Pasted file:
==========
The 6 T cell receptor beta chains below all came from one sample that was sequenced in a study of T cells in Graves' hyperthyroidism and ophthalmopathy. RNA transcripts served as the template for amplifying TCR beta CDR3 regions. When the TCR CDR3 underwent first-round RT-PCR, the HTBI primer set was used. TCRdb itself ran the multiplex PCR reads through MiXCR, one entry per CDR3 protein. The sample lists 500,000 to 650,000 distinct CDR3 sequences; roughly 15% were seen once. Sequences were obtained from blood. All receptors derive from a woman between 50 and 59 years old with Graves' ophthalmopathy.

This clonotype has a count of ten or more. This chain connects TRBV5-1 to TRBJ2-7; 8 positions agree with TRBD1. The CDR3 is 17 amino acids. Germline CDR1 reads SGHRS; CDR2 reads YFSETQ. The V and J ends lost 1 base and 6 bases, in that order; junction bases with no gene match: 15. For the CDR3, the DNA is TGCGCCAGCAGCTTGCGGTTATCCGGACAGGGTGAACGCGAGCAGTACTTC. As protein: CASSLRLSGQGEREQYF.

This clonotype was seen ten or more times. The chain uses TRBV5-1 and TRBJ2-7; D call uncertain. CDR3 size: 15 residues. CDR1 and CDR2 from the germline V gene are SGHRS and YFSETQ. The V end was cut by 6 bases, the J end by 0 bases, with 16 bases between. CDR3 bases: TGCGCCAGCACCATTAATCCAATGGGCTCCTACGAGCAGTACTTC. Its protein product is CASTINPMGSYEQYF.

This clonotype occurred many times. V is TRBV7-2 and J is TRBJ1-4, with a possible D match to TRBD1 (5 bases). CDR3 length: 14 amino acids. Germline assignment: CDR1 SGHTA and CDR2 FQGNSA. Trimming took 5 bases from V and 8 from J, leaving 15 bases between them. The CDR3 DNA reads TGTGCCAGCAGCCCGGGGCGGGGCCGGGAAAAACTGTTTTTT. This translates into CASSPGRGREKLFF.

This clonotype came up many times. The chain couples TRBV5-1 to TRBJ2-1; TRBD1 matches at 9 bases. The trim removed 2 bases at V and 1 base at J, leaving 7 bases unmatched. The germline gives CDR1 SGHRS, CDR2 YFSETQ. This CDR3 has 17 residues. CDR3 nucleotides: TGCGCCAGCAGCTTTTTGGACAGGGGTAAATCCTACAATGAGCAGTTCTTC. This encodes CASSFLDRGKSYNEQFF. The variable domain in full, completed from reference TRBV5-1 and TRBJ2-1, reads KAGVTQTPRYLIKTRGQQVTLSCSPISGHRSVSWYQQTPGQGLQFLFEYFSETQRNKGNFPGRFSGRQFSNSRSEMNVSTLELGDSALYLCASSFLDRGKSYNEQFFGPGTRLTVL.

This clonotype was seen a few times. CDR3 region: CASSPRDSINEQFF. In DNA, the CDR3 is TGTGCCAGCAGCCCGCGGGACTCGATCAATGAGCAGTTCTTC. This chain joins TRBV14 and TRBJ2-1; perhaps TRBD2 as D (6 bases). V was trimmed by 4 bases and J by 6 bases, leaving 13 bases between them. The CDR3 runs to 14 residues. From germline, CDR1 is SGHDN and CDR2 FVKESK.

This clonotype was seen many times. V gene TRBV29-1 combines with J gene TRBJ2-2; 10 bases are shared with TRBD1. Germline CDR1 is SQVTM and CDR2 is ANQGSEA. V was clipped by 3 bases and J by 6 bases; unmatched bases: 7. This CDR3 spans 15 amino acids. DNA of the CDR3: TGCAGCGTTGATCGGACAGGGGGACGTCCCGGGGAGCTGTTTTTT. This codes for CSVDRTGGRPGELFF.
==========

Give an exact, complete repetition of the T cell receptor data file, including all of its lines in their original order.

The 6 T cell receptor beta chains below all came from one sample that was sequenced in a study of T cells in Graves' hyperthyroidism and ophthalmopathy. RNA transcripts served as the template for amplifying TCR beta CDR3 regions. When the TCR CDR3 underwent first-round RT-PCR, the HTBI primer set was used. TCRdb itself ran the multiplex PCR reads through MiXCR, one entry per CDR3 protein. The sample lists 500,000 to 650,000 distinct CDR3 sequences; roughly 15% were seen once. Sequences were obtained from blood. All receptors derive from a woman between 50 and 59 years old with Graves' ophthalmopathy.

This clonotype has a count of ten or more. This chain connects TRBV5-1 to TRBJ2-7; 8 positions agree with TRBD1. The CDR3 is 17 amino acids. Germline CDR1 reads SGHRS; CDR2 reads YFSETQ. The V and J ends lost 1 base and 6 bases, in that order; junction bases with no gene match: 15. For the CDR3, the DNA is TGCGCCAGCAGCTTGCGGTTATCCGGACAGGGTGAACGCGAGCAGTACTTC. As protein: CASSLRLSGQGEREQYF.

This clonotype was seen ten or more times. The chain uses TRBV5-1 and TRBJ2-7; D call uncertain. CDR3 size: 15 residues. CDR1 and CDR2 from the germline V gene are SGHRS and YFSETQ. The V end was cut by 6 bases, the J end by 0 bases, with 16 bases between. CDR3 bases: TGCGCCAGCACCATTAATCCAATGGGCTCCTACGAGCAGTACTTC. Its protein product is CASTINPMGSYEQYF.

This clonotype occurred many times. V is TRBV7-2 and J is TRBJ1-4, with a possible D match to TRBD1 (5 bases). CDR3 length: 14 amino acids. Germline assignment: CDR1 SGHTA and CDR2 FQGNSA. Trimming took 5 bases from V and 8 from J, leaving 15 bases between them. The CDR3 DNA reads TGTGCCAGCAGCCCGGGGCGGGGCCGGGAAAAACTGTTTTTT. This translates into CASSPGRGREKLFF.

This clonotype came up many times. The chain couples TRBV5-1 to TRBJ2-1; TRBD1 matches at 9 bases. The trim removed 2 bases at V and 1 base at J, leaving 7 bases unmatched. The germline gives CDR1 SGHRS, CDR2 YFSETQ. This CDR3 has 17 residues. CDR3 nucleotides: TGCGCCAGCAGCTTTTTGGACAGGGGTAAATCCTACAATGAGCAGTTCTTC. This encodes CASSFLDRGKSYNEQFF. The variable domain in full, completed from reference TRBV5-1 and TRBJ2-1, reads KAGVTQTPRYLIKTRGQQVTLSCSPISGHRSVSWYQQTPGQGLQFLFEYFSETQRNKGNFPGRFSGRQFSNSRSEMNVSTLELGDSALYLCASSFLDRGKSYNEQFFGPGTRLTVL.

This clonotype was seen a few times. CDR3 region: CASSPRDSINEQFF. In DNA, the CDR3 is TGTGCCAGCAGCCCGCGGGACTCGATCAATGAGCAGTTCTTC. This chain joins TRBV14 and TRBJ2-1; perhaps TRBD2 as D (6 bases). V was trimmed by 4 bases and J by 6 bases, leaving 13 bases between them. The CDR3 runs to 14 residues. From germline, CDR1 is SGHDN and CDR2 FVKESK.

This clonotype was seen many times. V gene TRBV29-1 combines with J gene TRBJ2-2; 10 bases are shared with TRBD1. Germline CDR1 is SQVTM and CDR2 is ANQGSEA. V was clipped by 3 bases and J by 6 bases; unmatched bases: 7. This CDR3 spans 15 amino acids. DNA of the CDR3: TGCAGCGTTGATCGGACAGGGGGACGTCCCGGGGAGCTGTTTTTT. This codes for CSVDRTGGRPGELFF.